Several big lawsuits against companies infringing on someone else’s intellectual property, such as the lawsuit of i4i vs. Microsoft, show that you are held accountable for plagiarism. It’s not something you left behind in school.

Cases such as i4i vs. Microsoft also prove that if you plagiarize, you can also be held liable for monetary damages. (Microsoft was forced to pay i4i $290 million.)

Monetary implications of copyright infringement for businesses can often result in fines upwards of $150,000. Your business could be liable for:

  • Damages.
  • Profits that resulted from the infringement.
  • Statutory damages between $750 and $30,000.
  • Fines from the court up to $150,000.

The first step to mitigating copyright risks is to understand copyright basics. Next, ensure that your team has clear copyright policies in place. Finally, ensure that your team is either creating everything on their own from scratch or paying tthe appropriate licensing fees for photos and artwork.

Why editorial costs are content marketing risks

You shouldn’t publish content that has typos, mistakes or misleading information. Your content is an extension of your voice and goals. Essentially, it’s an extention of you. Since it acts as the face of your company, you want your content to reflect who you are as a business. Bad copy and grammar can make your business look sloppy and suggest that you don’t care enough to try – which customers will translate to you not caring about them.

To avoid this, you need editors.

Editors are essential

Editors are essential to your content marketing program because they:

  • Fact-check.
  • Review spelling and grammar.
  • Check links to ensure they’re relevant, timely and non-competitive.
  • Align articles with your organization’s messages and goals.
  • Ensure the article has value to customers.
  • Check to make sure the tone, voice and style match your brand’s messaging.

With these responsibilities, editors help to ensure high-quality content is published on your site. Therefore, this helps to portray you as knowledgeable and trustworthy.

Hidden editorial costs

However, while editors are necessary, there are hidden costs associated with editing content, especially with in-house teams, that you must account for when determining your marketing budget.

Editorial costs can run as much as or more than the cost of the actual content that has been created – especially if it is a technical piece since a lot of fact-checking is required. If you often publish technical content, it might be necessary to invest in fact-checkers as well as editors to ensure that everything is correct.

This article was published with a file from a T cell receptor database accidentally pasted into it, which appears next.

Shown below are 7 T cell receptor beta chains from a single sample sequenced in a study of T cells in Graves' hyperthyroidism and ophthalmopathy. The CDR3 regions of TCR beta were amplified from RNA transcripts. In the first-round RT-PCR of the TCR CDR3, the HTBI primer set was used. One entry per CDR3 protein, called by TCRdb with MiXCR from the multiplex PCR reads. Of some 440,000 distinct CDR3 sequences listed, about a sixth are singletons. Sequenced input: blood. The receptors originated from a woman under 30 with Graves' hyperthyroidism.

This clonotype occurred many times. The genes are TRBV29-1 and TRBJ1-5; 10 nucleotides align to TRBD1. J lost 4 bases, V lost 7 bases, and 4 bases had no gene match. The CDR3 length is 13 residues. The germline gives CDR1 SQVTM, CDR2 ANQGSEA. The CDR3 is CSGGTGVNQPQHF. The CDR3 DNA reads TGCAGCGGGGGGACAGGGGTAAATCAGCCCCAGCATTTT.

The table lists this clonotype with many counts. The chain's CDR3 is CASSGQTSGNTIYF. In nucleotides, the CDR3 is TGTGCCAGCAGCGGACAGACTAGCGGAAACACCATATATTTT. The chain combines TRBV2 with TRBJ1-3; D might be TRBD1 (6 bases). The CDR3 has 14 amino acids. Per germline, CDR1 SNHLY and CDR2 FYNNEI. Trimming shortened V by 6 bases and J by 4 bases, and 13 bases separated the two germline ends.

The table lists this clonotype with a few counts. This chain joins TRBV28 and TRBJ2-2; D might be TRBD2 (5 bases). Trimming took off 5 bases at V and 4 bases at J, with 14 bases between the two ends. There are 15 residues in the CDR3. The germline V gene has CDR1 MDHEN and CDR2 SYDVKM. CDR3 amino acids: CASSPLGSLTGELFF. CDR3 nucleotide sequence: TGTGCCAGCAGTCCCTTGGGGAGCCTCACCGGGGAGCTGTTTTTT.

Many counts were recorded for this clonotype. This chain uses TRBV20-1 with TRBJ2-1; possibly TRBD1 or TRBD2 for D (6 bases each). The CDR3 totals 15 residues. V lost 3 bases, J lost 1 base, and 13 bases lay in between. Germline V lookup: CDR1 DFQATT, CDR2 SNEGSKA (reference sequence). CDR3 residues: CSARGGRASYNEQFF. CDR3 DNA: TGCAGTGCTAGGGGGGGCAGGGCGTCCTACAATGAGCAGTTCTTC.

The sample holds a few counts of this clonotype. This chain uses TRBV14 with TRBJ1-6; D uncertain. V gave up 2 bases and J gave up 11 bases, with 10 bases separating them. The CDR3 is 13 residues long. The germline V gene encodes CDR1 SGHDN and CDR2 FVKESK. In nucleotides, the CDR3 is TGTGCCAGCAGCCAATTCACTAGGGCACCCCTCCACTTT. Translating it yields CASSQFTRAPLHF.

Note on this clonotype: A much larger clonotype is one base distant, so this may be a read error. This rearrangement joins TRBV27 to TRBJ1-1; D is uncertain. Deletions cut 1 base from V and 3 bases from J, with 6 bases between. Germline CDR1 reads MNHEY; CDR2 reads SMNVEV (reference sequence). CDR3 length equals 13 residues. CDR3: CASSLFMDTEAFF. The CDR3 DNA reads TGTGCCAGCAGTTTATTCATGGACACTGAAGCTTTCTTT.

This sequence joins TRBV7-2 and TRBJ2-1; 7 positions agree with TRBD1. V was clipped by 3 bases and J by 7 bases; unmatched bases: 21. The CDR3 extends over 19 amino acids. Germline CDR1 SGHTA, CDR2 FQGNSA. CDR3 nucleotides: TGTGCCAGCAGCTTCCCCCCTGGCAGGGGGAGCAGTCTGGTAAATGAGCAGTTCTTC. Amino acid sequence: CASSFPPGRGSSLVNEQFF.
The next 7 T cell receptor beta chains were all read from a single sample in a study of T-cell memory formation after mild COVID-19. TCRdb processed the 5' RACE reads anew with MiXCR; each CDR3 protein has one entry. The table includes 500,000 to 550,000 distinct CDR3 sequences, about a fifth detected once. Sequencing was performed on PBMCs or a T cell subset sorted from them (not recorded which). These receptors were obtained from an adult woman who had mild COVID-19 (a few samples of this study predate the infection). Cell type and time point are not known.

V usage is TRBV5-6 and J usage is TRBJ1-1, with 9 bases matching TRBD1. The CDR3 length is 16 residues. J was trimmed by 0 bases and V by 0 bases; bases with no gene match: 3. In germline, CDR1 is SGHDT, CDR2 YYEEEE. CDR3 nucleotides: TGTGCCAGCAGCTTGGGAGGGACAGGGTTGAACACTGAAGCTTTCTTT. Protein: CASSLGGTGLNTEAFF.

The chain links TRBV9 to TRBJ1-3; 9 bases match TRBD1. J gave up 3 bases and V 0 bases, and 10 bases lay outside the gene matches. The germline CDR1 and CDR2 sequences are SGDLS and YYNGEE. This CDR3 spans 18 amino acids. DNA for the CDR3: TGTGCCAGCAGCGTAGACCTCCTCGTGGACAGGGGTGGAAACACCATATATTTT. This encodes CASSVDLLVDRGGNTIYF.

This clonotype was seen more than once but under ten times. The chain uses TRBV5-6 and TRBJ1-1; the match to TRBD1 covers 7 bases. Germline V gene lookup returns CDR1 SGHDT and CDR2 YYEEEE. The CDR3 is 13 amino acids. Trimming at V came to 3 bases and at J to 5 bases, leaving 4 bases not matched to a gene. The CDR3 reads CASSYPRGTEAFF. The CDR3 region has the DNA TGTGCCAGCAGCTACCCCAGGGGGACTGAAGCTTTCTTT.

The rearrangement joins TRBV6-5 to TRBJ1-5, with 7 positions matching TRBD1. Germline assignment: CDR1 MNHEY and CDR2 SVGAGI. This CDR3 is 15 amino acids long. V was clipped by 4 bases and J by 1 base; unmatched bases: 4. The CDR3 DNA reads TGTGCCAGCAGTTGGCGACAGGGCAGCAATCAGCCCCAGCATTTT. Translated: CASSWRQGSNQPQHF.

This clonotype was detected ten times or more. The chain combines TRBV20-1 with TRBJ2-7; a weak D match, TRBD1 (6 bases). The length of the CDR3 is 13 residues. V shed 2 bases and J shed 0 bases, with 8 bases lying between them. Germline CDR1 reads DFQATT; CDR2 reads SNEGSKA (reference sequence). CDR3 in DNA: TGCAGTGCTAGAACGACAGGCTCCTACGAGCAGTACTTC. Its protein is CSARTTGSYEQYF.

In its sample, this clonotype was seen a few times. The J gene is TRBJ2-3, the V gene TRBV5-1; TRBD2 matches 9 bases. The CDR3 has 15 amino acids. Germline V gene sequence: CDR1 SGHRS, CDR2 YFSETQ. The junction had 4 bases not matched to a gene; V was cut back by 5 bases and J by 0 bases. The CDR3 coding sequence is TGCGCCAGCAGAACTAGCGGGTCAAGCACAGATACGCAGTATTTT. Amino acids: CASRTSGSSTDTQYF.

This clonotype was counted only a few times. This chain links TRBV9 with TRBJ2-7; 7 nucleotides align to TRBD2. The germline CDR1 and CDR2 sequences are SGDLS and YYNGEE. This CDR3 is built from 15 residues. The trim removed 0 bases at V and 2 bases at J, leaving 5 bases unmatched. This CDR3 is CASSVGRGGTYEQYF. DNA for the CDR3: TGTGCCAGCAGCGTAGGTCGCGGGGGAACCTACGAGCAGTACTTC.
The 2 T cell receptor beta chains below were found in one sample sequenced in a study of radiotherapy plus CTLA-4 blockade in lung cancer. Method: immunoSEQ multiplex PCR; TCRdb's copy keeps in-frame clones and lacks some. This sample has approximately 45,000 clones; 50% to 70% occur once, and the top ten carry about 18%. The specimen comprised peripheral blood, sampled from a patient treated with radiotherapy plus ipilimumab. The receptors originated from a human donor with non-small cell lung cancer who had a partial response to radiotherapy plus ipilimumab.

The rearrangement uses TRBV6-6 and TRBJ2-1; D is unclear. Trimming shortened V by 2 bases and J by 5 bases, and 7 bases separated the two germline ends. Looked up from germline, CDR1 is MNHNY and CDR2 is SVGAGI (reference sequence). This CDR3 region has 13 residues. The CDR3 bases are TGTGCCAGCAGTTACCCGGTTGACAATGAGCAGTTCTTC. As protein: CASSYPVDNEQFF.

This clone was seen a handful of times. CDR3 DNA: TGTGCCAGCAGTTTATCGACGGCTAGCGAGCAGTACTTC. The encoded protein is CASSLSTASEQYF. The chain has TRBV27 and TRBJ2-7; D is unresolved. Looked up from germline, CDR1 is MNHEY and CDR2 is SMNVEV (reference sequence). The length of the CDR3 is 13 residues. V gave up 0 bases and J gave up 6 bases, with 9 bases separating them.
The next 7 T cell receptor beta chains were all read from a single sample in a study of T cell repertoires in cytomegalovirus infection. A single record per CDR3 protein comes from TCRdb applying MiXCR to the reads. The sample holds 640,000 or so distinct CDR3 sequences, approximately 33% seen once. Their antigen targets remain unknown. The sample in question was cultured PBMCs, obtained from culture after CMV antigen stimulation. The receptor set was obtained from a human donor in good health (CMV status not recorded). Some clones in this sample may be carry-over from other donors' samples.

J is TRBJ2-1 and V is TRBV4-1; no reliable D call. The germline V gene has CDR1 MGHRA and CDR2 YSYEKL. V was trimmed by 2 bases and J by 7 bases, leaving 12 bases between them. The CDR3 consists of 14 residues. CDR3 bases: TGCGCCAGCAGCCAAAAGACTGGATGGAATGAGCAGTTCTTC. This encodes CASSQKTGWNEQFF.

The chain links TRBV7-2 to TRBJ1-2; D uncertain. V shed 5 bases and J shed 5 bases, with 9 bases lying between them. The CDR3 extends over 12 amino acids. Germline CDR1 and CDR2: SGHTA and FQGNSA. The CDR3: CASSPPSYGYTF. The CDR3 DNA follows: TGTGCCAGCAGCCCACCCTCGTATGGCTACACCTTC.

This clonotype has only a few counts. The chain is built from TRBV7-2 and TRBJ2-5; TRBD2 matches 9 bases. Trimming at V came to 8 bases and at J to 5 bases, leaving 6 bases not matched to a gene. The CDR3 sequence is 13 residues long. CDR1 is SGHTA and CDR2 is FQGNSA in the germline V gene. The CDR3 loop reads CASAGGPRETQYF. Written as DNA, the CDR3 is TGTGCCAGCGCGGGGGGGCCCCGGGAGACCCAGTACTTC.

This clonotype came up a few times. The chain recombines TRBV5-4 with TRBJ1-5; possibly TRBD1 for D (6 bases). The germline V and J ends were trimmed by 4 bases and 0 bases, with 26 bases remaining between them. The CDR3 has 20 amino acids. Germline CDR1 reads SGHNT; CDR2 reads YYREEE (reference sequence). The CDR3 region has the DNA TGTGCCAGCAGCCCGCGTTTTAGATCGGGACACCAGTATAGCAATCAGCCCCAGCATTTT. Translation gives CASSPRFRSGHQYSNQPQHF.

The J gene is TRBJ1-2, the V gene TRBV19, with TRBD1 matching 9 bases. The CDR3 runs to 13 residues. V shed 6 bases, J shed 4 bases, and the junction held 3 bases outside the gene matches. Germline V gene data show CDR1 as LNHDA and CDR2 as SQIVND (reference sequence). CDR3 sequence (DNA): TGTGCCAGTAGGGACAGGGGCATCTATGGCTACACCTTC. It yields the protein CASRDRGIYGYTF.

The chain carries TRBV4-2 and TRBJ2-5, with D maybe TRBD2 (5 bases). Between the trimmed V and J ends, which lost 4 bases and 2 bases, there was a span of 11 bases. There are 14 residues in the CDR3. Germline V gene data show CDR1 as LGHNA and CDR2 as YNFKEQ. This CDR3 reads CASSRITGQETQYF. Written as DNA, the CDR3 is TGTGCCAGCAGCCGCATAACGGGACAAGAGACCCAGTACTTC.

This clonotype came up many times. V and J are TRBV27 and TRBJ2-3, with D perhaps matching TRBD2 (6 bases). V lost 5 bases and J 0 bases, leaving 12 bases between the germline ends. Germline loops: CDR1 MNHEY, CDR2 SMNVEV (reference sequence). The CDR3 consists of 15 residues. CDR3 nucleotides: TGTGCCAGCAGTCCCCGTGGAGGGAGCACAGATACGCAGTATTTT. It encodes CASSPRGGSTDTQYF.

Hidden editorial costs are more than just the salaries of fact-checkers and editors, however. Other costs associated with the editing process could include:

  • Retirement, 401K, health and other benefits related to employment.
  • Office space and supplies for your editors.
  • Software that will optimize the editing process.

Much of these editorial costs are associated with in-house teams. These costs can be a heavy burden to those companies who do not have a large budget to accommodate for such necessities as editors.

At Tempesta Media, you receive the benefits of having a full-time content team, without the cost. It’s all included in your subscription. Before you even see the first draft of your content, our expert editors have reviewed it for all of the issues above to drastically lower the revision rate and allow you to publish more quality content at a steady frequency.

Risks of ignoring editorial issues

If you ignore editorial issues, or even ignore editing altogether, you risk your SEO. In fact, bad spelling and grammar could be what is killing your SEO. If there is an abundance of misspellings, awkward formatting and illogical explanations, no search engine will deem that article as top-result worthy (or even first-page worthy).

After all, the purpose of good SEO is to show search engines that you have the most valuable information for your audience. If the search engines can’t even process your jumbled content, how could you expect your audience to find any value in it either?

How Tempesta Media can help you

Let’s recap.

To keep it simple, the best ways to mitigate the risks to your content marketing program are:

  • Don’t plagiarize content. That includes witten, visual and conceptual content.
  • Establish an editorial team, whether that’s in house or outsourced.

Tempesta Media provides quality content at scale. With our streamlined content marketing platform and our team of expert writers, editors and managers, we can help you address and remove risks to your content marketing program, saving you time, money and (quite possibly) your reputation.

To learn more, contact us today.

Our Mission

Tempesta Media is the performance-based content marketing solution specifically developed to drive revenue for your business.